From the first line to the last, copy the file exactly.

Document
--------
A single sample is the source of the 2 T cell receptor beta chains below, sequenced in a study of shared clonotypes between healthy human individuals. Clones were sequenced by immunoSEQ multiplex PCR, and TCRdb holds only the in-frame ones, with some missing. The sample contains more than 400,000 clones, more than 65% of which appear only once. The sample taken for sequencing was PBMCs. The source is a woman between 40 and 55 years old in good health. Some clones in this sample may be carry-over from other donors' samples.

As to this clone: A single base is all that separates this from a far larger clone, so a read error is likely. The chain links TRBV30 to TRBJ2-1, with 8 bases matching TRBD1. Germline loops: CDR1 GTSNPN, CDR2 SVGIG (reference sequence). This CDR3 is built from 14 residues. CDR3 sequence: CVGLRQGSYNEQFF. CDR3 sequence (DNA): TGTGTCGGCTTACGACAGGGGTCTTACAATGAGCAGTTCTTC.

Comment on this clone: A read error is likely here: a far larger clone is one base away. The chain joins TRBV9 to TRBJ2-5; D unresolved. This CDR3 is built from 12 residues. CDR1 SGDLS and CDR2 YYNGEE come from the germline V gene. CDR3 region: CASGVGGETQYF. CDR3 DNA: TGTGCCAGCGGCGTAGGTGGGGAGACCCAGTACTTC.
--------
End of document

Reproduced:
A single sample is the source of the 2 T cell receptor beta chains below, sequenced in a study of shared clonotypes between healthy human individuals. Clones were sequenced by immunoSEQ multiplex PCR, and TCRdb holds only the in-frame ones, with some missing. The sample contains more than 400,000 clones, more than 65% of which appear only once. The sample taken for sequencing was PBMCs. The source is a woman between 40 and 55 years old in good health. Some clones in this sample may be carry-over from other donors' samples.

As to this clone: A single base is all that separates this from a far larger clone, so a read error is likely. The chain links TRBV30 to TRBJ2-1, with 8 bases matching TRBD1. Germline loops: CDR1 GTSNPN, CDR2 SVGIG (reference sequence). This CDR3 is built from 14 residues. CDR3 sequence: CVGLRQGSYNEQFF. CDR3 sequence (DNA): TGTGTCGGCTTACGACAGGGGTCTTACAATGAGCAGTTCTTC.

Comment on this clone: A read error is likely here: a far larger clone is one base away. The chain joins TRBV9 to TRBJ2-5; D unresolved. This CDR3 is built from 12 residues. CDR1 SGDLS and CDR2 YYNGEE come from the germline V gene. CDR3 region: CASGVGGETQYF. CDR3 DNA: TGTGCCAGCGGCGTAGGTGGGGAGACCCAGTACTTC.